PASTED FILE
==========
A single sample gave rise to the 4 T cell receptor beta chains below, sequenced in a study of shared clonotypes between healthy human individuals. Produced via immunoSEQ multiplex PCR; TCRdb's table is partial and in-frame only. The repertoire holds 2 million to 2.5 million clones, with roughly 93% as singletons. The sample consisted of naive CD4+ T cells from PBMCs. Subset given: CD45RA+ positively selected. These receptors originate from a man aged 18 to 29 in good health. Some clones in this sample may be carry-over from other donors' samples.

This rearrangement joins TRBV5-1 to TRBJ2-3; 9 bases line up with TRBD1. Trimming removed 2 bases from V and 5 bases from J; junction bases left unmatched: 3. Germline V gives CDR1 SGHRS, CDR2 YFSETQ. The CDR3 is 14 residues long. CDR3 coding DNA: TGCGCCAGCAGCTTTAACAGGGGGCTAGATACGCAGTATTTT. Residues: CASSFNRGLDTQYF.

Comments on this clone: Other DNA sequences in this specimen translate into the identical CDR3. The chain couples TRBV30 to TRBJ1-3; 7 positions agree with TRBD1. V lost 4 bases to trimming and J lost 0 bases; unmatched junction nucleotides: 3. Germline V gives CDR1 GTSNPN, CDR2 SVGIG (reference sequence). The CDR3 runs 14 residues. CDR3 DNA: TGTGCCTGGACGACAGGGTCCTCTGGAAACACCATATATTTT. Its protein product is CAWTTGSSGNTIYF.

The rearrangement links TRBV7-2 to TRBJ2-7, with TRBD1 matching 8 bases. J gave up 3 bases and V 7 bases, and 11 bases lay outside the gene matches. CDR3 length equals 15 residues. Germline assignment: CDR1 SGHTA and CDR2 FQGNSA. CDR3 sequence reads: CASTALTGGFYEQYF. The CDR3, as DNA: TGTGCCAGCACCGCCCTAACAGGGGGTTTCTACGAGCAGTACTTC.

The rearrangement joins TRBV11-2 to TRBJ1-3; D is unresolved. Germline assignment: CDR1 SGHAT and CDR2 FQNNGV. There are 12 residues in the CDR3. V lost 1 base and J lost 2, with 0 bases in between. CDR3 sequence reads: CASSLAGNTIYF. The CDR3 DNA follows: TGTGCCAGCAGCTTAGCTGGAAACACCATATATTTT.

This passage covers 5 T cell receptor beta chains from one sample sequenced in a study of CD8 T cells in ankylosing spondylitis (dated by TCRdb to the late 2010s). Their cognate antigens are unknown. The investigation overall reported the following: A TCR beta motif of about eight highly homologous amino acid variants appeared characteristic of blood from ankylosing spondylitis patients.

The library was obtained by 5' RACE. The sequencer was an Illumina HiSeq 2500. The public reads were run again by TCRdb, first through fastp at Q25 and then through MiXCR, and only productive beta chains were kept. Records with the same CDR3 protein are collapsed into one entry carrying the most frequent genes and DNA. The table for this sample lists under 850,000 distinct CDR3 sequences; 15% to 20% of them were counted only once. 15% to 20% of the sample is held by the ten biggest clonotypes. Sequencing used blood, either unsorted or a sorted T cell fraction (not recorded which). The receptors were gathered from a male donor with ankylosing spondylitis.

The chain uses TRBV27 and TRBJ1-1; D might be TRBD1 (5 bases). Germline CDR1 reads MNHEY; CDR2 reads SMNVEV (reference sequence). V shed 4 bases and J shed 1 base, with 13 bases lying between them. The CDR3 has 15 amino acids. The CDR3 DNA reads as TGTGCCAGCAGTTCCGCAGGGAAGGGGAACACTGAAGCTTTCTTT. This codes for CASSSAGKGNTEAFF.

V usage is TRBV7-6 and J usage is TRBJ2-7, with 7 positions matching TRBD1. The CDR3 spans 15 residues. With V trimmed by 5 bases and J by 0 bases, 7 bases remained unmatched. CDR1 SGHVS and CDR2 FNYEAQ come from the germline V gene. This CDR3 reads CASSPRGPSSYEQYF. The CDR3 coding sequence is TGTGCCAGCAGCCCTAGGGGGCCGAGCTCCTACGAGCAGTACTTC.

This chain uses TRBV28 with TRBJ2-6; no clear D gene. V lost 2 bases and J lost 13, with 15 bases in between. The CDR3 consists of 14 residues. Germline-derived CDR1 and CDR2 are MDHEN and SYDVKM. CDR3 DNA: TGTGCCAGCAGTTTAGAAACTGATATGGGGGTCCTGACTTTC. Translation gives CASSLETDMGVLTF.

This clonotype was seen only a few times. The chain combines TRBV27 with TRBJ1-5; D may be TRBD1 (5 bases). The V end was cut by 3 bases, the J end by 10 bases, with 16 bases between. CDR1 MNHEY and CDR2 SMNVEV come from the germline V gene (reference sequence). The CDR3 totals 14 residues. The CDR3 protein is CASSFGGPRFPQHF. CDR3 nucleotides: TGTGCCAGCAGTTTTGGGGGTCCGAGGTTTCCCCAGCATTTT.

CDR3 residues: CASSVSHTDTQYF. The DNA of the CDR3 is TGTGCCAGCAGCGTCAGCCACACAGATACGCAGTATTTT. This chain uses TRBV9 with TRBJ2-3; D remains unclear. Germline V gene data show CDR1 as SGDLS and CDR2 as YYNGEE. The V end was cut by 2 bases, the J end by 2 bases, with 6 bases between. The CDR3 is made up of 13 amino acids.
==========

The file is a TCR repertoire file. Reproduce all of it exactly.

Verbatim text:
A single sample gave rise to the 4 T cell receptor beta chains below, sequenced in a study of shared clonotypes between healthy human individuals. Produced via immunoSEQ multiplex PCR; TCRdb's table is partial and in-frame only. The repertoire holds 2 million to 2.5 million clones, with roughly 93% as singletons. The sample consisted of naive CD4+ T cells from PBMCs. Subset given: CD45RA+ positively selected. These receptors originate from a man aged 18 to 29 in good health. Some clones in this sample may be carry-over from other donors' samples.

This rearrangement joins TRBV5-1 to TRBJ2-3; 9 bases line up with TRBD1. Trimming removed 2 bases from V and 5 bases from J; junction bases left unmatched: 3. Germline V gives CDR1 SGHRS, CDR2 YFSETQ. The CDR3 is 14 residues long. CDR3 coding DNA: TGCGCCAGCAGCTTTAACAGGGGGCTAGATACGCAGTATTTT. Residues: CASSFNRGLDTQYF.

Comments on this clone: Other DNA sequences in this specimen translate into the identical CDR3. The chain couples TRBV30 to TRBJ1-3; 7 positions agree with TRBD1. V lost 4 bases to trimming and J lost 0 bases; unmatched junction nucleotides: 3. Germline V gives CDR1 GTSNPN, CDR2 SVGIG (reference sequence). The CDR3 runs 14 residues. CDR3 DNA: TGTGCCTGGACGACAGGGTCCTCTGGAAACACCATATATTTT. Its protein product is CAWTTGSSGNTIYF.

The rearrangement links TRBV7-2 to TRBJ2-7, with TRBD1 matching 8 bases. J gave up 3 bases and V 7 bases, and 11 bases lay outside the gene matches. CDR3 length equals 15 residues. Germline assignment: CDR1 SGHTA and CDR2 FQGNSA. CDR3 sequence reads: CASTALTGGFYEQYF. The CDR3, as DNA: TGTGCCAGCACCGCCCTAACAGGGGGTTTCTACGAGCAGTACTTC.

The rearrangement joins TRBV11-2 to TRBJ1-3; D is unresolved. Germline assignment: CDR1 SGHAT and CDR2 FQNNGV. There are 12 residues in the CDR3. V lost 1 base and J lost 2, with 0 bases in between. CDR3 sequence reads: CASSLAGNTIYF. The CDR3 DNA follows: TGTGCCAGCAGCTTAGCTGGAAACACCATATATTTT.

This passage covers 5 T cell receptor beta chains from one sample sequenced in a study of CD8 T cells in ankylosing spondylitis (dated by TCRdb to the late 2010s). Their cognate antigens are unknown. The investigation overall reported the following: A TCR beta motif of about eight highly homologous amino acid variants appeared characteristic of blood from ankylosing spondylitis patients.

The library was obtained by 5' RACE. The sequencer was an Illumina HiSeq 2500. The public reads were run again by TCRdb, first through fastp at Q25 and then through MiXCR, and only productive beta chains were kept. Records with the same CDR3 protein are collapsed into one entry carrying the most frequent genes and DNA. The table for this sample lists under 850,000 distinct CDR3 sequences; 15% to 20% of them were counted only once. 15% to 20% of the sample is held by the ten biggest clonotypes. Sequencing used blood, either unsorted or a sorted T cell fraction (not recorded which). The receptors were gathered from a male donor with ankylosing spondylitis.

The chain uses TRBV27 and TRBJ1-1; D might be TRBD1 (5 bases). Germline CDR1 reads MNHEY; CDR2 reads SMNVEV (reference sequence). V shed 4 bases and J shed 1 base, with 13 bases lying between them. The CDR3 has 15 amino acids. The CDR3 DNA reads as TGTGCCAGCAGTTCCGCAGGGAAGGGGAACACTGAAGCTTTCTTT. This codes for CASSSAGKGNTEAFF.

V usage is TRBV7-6 and J usage is TRBJ2-7, with 7 positions matching TRBD1. The CDR3 spans 15 residues. With V trimmed by 5 bases and J by 0 bases, 7 bases remained unmatched. CDR1 SGHVS and CDR2 FNYEAQ come from the germline V gene. This CDR3 reads CASSPRGPSSYEQYF. The CDR3 coding sequence is TGTGCCAGCAGCCCTAGGGGGCCGAGCTCCTACGAGCAGTACTTC.

This chain uses TRBV28 with TRBJ2-6; no clear D gene. V lost 2 bases and J lost 13, with 15 bases in between. The CDR3 consists of 14 residues. Germline-derived CDR1 and CDR2 are MDHEN and SYDVKM. CDR3 DNA: TGTGCCAGCAGTTTAGAAACTGATATGGGGGTCCTGACTTTC. Translation gives CASSLETDMGVLTF.

This clonotype was seen only a few times. The chain combines TRBV27 with TRBJ1-5; D may be TRBD1 (5 bases). The V end was cut by 3 bases, the J end by 10 bases, with 16 bases between. CDR1 MNHEY and CDR2 SMNVEV come from the germline V gene (reference sequence). The CDR3 totals 14 residues. The CDR3 protein is CASSFGGPRFPQHF. CDR3 nucleotides: TGTGCCAGCAGTTTTGGGGGTCCGAGGTTTCCCCAGCATTTT.

CDR3 residues: CASSVSHTDTQYF. The DNA of the CDR3 is TGTGCCAGCAGCGTCAGCCACACAGATACGCAGTATTTT. This chain uses TRBV9 with TRBJ2-3; D remains unclear. Germline V gene data show CDR1 as SGDLS and CDR2 as YYNGEE. The V end was cut by 2 bases, the J end by 2 bases, with 6 bases between. The CDR3 is made up of 13 amino acids.